By way of introduction - Page 2

April 27th, 2007  
Thanks for your intro post, and welcome to the forums toprock.
April 28th, 2007  
Welcome to the forum
April 29th, 2007  
July 14th, 2017  
Originally Posted by topoftherock
Hi, everyone.

This is actually my second thread. My first, and the reason I registered in the Forum, was to provide the motto of the US Army’s Fifteenth Infantry, “Can Do”, which was strangely absent from the list.

I served as an infantry officer in the US Army from 1971 until 1975. After the initial training stint in the School Brigade at Fort Benning, I was sent to Germany as Weapons Platoon Leader, C Company, 2nd Battalion, 15th Infantry. The battalion was then part of the 3rd Infantry Division.

When I joined it in the winter of 1972, the 2nd of the 15th was garrisoned at Wildflecken, which had the dubious distinction of having served as a ski training camp for the Waffen SS during WWII. Wildflecken was then a training area, frequented by American and allied units. The post was home to a battalion of the 54th Combat Engineers and the 10th German Panzer Grenadier Battalion, as well as our mechanized infantry battalion.

Our Battalion CO was then LTC Bill McCaffrey, who named it “The Top of the Rock”, in reference to the hill upon which Wildflecken sat, as well as our parent division, which was traditionally known as the Rock of the Marne. As you can tell, I borrowed this name for my Forum ID. Although I lost track of our CO after I left Wildflecken, I suspect that he ultimately joined the general ranks so frequented by his illustrious family.

Our Battalion XO, and one of my earliest mentors, was the legendary, then MAJ Serge A. Demyanenko. Not only was he one of the most decorated soldiers I had met, but he was also a fine human being. He is currently retired in California, where I found him through an e-mail search that took years. Serge, the son of a Czarist Cavalry officer who emigrated to Paris after the Bolshevik victory, had to put up with a lot of ribbing on his name at a time when it would have been more common on the side of our opponents. He did so good-naturedly, never missing the opportunity of educating his would-be detractors. He was a master paratrooper who had earned the wings of most allied countries, including Vietnam. He retired as a Colonel of Special Forces, after having turned down a promotion to flag rank to do so.

When I served in Charlie Company, it was led by VMI graduate, then CPT David G. O’Connor, a fine gentleman and teacher. I also recall fondly our company XO, 1LT Ed Summey, from Tennessee. And I would be remiss were I not to mention the man who really taught me what the Army was all about, my Platoon Sergeant SFC George Boothe. His words still resound in my consciousness: “Lieutenant, this is MY platoon. Of course you are in charge, but you listen to what I have to say and you’ll get along just fine”.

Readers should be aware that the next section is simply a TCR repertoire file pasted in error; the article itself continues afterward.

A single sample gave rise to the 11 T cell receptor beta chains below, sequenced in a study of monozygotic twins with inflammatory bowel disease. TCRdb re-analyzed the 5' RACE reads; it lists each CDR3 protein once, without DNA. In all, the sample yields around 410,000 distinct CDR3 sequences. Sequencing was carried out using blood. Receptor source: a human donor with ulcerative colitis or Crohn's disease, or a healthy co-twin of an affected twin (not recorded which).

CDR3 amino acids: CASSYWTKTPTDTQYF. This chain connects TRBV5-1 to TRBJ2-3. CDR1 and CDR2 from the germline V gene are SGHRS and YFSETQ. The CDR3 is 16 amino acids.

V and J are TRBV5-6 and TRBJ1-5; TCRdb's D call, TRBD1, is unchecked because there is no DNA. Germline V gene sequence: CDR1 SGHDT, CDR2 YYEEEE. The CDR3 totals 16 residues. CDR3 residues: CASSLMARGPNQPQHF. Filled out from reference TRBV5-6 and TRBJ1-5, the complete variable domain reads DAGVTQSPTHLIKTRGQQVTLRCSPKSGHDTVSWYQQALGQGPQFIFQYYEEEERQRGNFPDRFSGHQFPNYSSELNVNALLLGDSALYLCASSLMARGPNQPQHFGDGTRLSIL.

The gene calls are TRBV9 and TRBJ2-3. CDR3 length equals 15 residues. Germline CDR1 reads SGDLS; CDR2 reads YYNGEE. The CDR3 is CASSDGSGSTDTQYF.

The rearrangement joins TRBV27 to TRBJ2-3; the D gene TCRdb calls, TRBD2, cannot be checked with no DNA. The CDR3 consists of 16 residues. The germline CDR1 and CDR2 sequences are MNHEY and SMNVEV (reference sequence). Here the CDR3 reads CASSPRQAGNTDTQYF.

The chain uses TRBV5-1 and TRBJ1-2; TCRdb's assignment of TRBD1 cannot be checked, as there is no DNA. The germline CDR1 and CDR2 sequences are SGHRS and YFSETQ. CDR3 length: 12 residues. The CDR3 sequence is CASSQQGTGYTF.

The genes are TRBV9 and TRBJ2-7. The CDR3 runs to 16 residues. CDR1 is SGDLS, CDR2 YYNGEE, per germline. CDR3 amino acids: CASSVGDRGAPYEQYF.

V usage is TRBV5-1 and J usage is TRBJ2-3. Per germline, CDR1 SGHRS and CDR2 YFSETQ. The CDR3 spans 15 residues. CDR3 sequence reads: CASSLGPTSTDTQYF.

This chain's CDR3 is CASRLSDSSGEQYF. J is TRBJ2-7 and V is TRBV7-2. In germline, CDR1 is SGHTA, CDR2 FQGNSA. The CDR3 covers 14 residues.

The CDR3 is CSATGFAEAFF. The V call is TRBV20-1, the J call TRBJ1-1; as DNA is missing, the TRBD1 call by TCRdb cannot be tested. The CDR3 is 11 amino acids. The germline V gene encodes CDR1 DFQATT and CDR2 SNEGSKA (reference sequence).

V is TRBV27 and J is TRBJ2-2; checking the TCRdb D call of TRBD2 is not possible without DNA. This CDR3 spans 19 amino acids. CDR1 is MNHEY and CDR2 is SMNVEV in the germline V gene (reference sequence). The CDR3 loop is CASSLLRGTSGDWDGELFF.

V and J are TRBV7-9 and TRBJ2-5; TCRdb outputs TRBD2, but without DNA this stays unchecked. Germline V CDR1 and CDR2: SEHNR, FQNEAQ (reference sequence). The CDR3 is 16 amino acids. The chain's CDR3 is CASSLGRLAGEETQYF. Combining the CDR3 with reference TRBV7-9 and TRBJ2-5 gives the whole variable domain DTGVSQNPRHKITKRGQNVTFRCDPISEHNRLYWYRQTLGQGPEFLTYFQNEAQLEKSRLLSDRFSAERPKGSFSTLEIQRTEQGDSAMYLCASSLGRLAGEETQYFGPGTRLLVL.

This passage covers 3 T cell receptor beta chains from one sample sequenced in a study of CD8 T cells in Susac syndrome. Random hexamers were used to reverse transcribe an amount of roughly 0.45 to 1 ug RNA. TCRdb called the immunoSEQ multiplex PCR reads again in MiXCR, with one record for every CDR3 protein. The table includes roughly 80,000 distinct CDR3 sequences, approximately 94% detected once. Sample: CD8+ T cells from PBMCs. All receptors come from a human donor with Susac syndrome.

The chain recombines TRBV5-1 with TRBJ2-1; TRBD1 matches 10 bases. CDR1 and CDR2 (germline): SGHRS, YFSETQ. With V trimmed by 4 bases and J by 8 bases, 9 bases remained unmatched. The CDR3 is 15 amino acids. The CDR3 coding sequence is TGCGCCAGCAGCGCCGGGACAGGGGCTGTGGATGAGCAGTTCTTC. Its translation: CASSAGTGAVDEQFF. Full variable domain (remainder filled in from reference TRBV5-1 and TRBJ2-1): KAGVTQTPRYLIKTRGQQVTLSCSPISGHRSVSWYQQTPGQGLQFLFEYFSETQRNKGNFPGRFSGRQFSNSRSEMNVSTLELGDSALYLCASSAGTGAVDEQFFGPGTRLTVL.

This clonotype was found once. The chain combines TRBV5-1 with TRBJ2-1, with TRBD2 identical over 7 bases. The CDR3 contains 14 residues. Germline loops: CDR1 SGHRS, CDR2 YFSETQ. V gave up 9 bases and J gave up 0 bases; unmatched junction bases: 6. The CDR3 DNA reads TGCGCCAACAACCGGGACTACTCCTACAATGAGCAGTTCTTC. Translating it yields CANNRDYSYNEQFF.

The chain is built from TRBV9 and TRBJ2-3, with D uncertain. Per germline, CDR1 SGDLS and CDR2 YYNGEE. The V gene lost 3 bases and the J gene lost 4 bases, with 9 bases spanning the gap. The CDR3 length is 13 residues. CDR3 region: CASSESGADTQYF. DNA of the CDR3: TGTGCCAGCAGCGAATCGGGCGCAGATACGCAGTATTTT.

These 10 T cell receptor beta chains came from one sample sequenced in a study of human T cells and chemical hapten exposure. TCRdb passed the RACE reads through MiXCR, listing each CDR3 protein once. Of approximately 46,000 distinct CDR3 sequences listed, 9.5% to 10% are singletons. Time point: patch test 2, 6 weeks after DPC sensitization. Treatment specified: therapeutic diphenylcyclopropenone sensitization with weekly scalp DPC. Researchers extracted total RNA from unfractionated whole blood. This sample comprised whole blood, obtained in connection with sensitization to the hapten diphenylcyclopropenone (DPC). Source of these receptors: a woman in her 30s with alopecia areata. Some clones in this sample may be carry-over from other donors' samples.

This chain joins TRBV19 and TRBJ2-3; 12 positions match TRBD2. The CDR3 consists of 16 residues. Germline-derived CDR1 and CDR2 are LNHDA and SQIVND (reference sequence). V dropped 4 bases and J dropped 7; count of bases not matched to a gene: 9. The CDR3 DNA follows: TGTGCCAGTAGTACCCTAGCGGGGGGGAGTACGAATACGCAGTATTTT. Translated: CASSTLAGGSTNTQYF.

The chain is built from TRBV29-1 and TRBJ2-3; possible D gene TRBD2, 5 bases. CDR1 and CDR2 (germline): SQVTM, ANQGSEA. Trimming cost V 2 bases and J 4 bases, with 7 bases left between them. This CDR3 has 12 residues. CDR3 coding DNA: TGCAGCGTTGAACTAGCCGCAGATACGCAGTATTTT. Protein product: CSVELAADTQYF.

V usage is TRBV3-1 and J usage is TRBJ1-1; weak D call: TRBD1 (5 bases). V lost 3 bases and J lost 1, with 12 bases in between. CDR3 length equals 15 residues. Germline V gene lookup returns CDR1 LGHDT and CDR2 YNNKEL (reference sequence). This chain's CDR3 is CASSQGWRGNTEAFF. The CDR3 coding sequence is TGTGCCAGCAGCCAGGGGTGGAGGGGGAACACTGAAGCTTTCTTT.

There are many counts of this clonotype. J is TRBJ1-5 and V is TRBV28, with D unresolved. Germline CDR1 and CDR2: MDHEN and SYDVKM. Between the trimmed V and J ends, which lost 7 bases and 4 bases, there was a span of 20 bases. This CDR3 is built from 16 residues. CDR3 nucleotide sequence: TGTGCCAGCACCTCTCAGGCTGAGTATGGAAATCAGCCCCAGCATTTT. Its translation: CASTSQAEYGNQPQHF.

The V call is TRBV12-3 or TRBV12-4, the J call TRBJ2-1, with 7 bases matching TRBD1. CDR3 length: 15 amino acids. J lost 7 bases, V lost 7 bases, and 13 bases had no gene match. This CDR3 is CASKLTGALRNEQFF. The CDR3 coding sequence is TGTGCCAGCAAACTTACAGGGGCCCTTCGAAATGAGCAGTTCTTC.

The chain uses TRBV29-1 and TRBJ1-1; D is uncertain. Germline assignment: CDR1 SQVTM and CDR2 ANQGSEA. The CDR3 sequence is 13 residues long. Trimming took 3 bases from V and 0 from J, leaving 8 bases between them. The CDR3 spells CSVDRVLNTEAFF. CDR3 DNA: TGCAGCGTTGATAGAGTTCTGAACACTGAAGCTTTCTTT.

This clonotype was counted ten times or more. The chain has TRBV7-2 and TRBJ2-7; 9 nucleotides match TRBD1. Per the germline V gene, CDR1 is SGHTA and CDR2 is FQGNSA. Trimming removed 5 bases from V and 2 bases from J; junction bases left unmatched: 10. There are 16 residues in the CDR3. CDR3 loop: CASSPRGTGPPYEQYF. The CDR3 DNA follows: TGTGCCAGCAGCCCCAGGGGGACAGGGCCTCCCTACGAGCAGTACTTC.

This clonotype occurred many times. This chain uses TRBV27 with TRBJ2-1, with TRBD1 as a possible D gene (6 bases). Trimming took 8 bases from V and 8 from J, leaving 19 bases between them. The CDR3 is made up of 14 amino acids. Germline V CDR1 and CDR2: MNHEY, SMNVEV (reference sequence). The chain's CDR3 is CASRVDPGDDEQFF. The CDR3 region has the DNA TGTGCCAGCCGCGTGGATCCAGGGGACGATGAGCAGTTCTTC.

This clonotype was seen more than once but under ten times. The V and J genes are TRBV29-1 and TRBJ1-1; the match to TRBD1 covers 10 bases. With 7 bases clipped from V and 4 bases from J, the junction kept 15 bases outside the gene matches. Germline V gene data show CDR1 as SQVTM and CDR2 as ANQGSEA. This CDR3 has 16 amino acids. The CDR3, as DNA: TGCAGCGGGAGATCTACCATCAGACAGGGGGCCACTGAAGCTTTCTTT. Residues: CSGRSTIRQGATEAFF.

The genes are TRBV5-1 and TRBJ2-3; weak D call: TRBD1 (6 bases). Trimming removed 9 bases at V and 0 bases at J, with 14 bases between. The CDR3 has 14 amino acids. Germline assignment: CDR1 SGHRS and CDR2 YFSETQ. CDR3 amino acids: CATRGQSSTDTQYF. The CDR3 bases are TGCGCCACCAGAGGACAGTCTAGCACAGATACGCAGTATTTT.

After Wildflecken I was posted to our parent unit in Kitzingen’s Harvey Barracks, the 2nd Brigade, 3rd Infantry Division. There I had the honor to serve under another legend: Colonel Gene Price, of West Virginia. I learnt much from this man, even though the lessons may have taken a while to come through. As most true born leaders, Gene was a simple, kind man. He and his gracious wife would sit with us for hours at the officer’s club, playing his ukulele and singing about his “Almost Heaven, West Virginia”.

It was during this time that I met my wife in Wuerzburg, and we married at the Kitzingen post chapel under a tunnel of Army sabers formed by my brothers-in-arms. In retrospect, this was the finest time of my short Army career.

My active military service ended at my next post, Fort Polk, Louisiana, where I resigned my commission to eventually join the US Foreign Service, where I have been for the last 30 years. Two marvelous things happened in Fort Polk: I made friends with my boss, CPT Greg Engstrom, and my eldest daughter was born.

If our paths crossed somewhere along the timeline I just described, I would be very happy to hear from you.

I was stationed in Wilflecken Germany from 1970-mar 72. SFC Booth was my Platoon Sergeant, I was in c Co 2/15 in weapons platoon. SSG Sanders was my section Chief, 1Sg Taylor and Captain Politt was the commander. Small world. I was anti-tank. 106 RR
July 14th, 2017  
I retired from the army in 1993 and live near Ft Bragg NC where I was assigned for years.
July 16th, 2017  
Cne C
You're welcome

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